Foraging: edible Magnolia flowers

Extended article as published on The Guardian, 21st August 2022

Did you know that magnolia flowers are edible?? This has come as a surprise to many, many people, and we love being a part of that learning journey. So buckle up, and get ready to learn about these unexpected edible flowers. There’s even a recipe down below on how to make pickled magnolia buds (or you can watch this video!

Saucer magnolia (Magnolia × soulangeana)

What’s so special about magnolias?

Magnolias are such an ancient plant that they originally evolved to be pollinated by beetles, because bees hadn’t yet been invented (😄). In fact, magnolias are amongst the oldest species of plants to be germinated from seed found in archeological digs. This video shows the first flowering of the plant grown from a 2000+ year old seed found in Japan.

These days, magnolias are a widely-loved source of nectar and pollen for countless invertebrates, which makes them an excellent, pollinator-attractor to have in your garden. The evergreen varieties also provide cooling shade, and the fragrance of many magnolia species make the spring & summer garden incredibly perfumed and a delight to spend time in.

Saucer magnolia (Magnolia × soulangeana)

When & where to find them

Hailing originally from the Northern hemisphere – particularly east Asia – magnolias prefer a temperate-to-cool climate, and in Australia you’ll most often find them in the more Southern states. The can be grown in pots, but seem to prefer to live in deep, rich and slightly acidic soil. They can be seen thriving in front gardens all around Victoria, and the evergreen varieties have been increasingly used as feature plants in new properties and modern landscaping plans.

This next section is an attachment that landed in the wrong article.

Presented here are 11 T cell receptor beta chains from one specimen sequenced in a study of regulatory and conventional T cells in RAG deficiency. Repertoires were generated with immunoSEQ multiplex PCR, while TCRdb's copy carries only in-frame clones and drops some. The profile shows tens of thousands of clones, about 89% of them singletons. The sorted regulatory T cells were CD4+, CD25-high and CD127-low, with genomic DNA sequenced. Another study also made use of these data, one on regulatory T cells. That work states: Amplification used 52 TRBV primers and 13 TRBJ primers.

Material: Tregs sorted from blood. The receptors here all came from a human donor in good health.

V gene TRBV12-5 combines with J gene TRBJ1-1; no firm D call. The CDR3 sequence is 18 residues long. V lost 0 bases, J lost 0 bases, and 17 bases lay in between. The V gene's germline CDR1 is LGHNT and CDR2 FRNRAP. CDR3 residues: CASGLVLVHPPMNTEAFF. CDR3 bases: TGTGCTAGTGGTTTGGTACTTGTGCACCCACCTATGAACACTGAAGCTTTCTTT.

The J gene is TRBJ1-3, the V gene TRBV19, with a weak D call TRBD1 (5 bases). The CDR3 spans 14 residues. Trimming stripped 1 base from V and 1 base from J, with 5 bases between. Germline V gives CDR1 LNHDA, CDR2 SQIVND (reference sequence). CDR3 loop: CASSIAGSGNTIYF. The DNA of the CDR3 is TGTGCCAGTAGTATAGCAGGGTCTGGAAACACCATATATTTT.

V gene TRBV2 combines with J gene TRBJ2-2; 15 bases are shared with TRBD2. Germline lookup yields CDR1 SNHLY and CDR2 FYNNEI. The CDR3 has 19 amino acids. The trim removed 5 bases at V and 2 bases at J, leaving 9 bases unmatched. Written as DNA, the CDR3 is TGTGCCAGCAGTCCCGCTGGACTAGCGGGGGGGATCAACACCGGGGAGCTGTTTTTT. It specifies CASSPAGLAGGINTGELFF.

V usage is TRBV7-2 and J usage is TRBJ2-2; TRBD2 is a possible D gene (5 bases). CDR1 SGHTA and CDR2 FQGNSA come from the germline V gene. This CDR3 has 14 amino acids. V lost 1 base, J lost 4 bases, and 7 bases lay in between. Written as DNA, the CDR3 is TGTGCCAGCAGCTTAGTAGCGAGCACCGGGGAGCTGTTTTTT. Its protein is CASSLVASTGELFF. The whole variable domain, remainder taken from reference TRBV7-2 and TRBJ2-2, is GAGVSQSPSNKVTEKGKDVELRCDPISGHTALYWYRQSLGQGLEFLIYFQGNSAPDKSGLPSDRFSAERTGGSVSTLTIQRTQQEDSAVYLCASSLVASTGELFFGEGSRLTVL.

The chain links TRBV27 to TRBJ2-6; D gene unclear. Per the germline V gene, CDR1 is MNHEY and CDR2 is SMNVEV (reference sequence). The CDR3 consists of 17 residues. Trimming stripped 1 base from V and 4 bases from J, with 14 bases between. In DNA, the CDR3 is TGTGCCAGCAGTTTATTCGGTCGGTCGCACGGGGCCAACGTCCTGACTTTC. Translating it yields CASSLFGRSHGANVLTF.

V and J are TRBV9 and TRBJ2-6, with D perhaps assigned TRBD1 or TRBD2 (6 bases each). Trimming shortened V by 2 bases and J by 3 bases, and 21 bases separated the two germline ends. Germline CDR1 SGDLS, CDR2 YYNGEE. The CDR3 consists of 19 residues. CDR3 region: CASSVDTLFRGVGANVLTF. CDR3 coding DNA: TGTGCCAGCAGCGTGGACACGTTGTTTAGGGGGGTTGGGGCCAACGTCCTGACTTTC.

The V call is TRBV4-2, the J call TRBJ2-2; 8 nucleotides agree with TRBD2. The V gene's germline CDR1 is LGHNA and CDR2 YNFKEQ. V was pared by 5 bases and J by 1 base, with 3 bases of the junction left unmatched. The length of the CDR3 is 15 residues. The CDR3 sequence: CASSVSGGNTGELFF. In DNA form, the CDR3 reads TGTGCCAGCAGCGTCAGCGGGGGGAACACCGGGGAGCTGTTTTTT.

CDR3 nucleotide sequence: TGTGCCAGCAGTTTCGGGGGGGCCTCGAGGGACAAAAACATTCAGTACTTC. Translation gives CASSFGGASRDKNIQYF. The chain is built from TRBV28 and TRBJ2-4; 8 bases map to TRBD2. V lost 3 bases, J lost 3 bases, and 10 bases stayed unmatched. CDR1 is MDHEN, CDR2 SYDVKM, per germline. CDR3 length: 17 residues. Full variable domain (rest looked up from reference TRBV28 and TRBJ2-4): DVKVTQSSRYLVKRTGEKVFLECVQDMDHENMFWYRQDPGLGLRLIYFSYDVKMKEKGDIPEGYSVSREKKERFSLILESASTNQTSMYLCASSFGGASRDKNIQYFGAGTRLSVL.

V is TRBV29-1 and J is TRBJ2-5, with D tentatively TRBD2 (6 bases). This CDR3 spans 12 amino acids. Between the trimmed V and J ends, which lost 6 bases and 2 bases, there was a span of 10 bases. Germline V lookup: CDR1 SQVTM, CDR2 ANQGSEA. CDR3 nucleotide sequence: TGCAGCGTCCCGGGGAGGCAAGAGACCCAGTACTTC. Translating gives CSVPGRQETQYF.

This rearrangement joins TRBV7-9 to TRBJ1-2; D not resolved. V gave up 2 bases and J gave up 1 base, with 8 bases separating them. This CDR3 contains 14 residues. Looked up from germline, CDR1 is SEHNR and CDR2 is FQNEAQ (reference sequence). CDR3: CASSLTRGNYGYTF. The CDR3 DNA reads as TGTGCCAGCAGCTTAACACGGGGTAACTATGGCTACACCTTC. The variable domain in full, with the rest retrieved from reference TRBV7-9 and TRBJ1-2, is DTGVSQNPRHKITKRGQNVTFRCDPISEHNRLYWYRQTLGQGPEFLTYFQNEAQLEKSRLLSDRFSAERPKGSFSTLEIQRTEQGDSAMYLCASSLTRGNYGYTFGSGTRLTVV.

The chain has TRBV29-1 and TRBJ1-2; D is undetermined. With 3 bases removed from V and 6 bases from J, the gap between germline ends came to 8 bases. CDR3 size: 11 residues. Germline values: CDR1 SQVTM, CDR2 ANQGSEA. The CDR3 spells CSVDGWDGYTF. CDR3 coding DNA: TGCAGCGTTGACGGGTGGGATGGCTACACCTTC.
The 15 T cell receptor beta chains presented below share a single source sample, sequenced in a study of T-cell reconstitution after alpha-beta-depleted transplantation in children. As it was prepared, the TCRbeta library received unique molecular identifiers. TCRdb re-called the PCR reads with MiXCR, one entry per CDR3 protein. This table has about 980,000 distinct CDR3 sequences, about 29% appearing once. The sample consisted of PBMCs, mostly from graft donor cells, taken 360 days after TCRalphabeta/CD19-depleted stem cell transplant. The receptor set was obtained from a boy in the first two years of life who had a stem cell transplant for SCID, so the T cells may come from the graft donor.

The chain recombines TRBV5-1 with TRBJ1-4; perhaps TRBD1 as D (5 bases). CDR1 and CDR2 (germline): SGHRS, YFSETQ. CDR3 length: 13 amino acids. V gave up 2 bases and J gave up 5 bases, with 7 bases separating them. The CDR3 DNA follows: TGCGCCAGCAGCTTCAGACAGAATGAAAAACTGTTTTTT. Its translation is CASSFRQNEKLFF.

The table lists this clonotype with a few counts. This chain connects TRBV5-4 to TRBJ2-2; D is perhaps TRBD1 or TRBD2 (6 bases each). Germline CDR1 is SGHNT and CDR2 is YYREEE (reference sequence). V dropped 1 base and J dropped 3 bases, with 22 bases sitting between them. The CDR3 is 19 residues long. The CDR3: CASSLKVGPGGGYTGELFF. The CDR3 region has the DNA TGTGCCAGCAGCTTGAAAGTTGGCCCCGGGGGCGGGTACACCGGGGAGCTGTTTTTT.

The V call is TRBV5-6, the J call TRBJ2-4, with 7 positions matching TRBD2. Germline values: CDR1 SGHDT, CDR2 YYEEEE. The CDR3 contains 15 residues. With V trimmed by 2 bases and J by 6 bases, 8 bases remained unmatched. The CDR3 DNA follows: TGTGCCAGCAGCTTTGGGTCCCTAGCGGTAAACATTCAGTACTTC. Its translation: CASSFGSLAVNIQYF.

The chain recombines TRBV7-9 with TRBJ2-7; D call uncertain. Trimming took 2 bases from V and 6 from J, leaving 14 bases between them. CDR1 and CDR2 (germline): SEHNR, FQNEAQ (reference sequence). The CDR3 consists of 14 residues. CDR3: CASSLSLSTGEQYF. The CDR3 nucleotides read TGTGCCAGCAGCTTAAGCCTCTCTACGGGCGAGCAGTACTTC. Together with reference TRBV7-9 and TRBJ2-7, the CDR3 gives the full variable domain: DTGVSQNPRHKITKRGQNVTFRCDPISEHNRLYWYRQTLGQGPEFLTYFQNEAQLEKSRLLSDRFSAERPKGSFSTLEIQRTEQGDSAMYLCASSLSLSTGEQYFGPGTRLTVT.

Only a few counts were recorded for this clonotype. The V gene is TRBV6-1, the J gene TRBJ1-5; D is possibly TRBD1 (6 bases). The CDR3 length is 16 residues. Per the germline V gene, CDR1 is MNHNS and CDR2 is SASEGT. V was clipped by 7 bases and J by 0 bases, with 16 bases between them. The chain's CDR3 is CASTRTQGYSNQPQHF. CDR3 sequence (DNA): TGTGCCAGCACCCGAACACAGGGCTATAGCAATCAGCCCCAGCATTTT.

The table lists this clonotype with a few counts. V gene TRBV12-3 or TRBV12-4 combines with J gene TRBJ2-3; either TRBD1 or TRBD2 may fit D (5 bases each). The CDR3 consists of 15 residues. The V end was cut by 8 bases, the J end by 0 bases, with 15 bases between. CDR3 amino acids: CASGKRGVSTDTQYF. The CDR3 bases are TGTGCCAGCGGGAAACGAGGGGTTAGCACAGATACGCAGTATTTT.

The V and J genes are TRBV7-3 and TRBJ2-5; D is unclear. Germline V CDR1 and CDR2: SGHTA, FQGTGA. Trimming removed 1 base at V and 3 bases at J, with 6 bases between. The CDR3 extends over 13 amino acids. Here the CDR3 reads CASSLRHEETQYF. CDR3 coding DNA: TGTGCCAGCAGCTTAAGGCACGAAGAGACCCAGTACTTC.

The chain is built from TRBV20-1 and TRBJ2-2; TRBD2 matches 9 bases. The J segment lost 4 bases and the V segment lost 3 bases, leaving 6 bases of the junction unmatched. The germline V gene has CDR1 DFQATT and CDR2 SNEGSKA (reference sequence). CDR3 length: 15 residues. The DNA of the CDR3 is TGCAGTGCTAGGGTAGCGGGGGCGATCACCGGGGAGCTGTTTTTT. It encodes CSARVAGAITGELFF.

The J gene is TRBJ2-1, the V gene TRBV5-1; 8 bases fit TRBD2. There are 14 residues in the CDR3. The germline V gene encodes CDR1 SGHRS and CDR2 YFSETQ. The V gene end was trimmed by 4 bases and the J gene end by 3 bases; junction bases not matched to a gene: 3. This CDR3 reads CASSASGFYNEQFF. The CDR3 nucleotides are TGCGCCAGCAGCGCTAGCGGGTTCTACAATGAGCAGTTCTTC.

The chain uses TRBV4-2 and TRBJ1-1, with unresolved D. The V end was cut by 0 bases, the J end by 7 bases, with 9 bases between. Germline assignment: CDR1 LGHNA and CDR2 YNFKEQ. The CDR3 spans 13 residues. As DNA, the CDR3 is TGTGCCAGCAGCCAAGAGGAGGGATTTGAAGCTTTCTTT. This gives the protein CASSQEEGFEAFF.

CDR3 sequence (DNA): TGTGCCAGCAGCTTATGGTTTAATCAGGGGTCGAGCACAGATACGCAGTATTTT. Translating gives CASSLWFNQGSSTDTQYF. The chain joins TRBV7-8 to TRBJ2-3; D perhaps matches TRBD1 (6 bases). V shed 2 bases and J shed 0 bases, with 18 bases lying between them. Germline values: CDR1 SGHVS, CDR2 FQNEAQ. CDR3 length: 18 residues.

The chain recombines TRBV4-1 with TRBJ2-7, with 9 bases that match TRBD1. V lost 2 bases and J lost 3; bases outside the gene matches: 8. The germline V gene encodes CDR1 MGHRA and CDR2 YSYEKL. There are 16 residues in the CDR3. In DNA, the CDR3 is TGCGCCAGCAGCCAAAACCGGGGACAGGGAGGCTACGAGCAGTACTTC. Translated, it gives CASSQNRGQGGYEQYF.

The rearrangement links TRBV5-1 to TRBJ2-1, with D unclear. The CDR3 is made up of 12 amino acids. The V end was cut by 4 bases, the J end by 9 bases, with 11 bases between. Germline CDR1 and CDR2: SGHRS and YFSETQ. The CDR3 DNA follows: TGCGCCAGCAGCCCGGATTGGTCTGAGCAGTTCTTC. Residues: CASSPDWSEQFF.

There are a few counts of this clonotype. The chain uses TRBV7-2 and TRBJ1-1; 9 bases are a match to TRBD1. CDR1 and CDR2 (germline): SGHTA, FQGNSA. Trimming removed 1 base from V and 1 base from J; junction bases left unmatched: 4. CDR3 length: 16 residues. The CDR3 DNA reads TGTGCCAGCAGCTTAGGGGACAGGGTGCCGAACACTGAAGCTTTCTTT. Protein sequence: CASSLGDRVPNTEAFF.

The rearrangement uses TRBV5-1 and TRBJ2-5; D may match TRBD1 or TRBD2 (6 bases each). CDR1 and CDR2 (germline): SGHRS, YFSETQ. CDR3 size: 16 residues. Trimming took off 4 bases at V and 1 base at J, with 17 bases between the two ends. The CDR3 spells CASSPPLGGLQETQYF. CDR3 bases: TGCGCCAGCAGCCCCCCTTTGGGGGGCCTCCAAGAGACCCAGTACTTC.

The flowers of deciduous magnolias including the common Star magnolia (Magnolia stellata), and Saucer magnolia (Magnolia × soulangeana) are some of the first flowers to open in springtime, blooming before there are leaves on the tree, and cutting a striking figure amongst the artistically gnarled bare branches.

Evergreen varieties such as Magnolia grandiflora and M. grandiflora var. Teddy Bear keep their stunning leaves – glossy green-black on top, fuzzy rust-brown underneath – all year, and typically flower in spring-summer.

And then there are what used to be called Michelia plants, which have now been included in the Magnolia family. These include ‘Scented Pearl’ (Magnolia/Michelia yunnanensis) and ‘Port Wine’ (Magnolia/Michelia figo), both of which have highly scented, edible flowers which emerge in spring.

There are many many variants of magnolia, suitable for different types of growing conditions, so you may like to read up on your options before installing a plant. This site has a great outline of most of the more common species.

‘Scented Pearl’ (Magnolia/Michelia yunnanensis)

Which ones/bits are edible?

It’s the petals of magnolia flowers that you eat, and the younger petals – when flowers are still buds or just opening out – that are the most palatable: like with most edible wild foods, the older they get, the more bitter their flavour. Different species have different flavours, with the most commonly enjoyed ones seeming to be the bog-standard purple and pink tinted Saucer Magnolia (Magnolia soulangiana).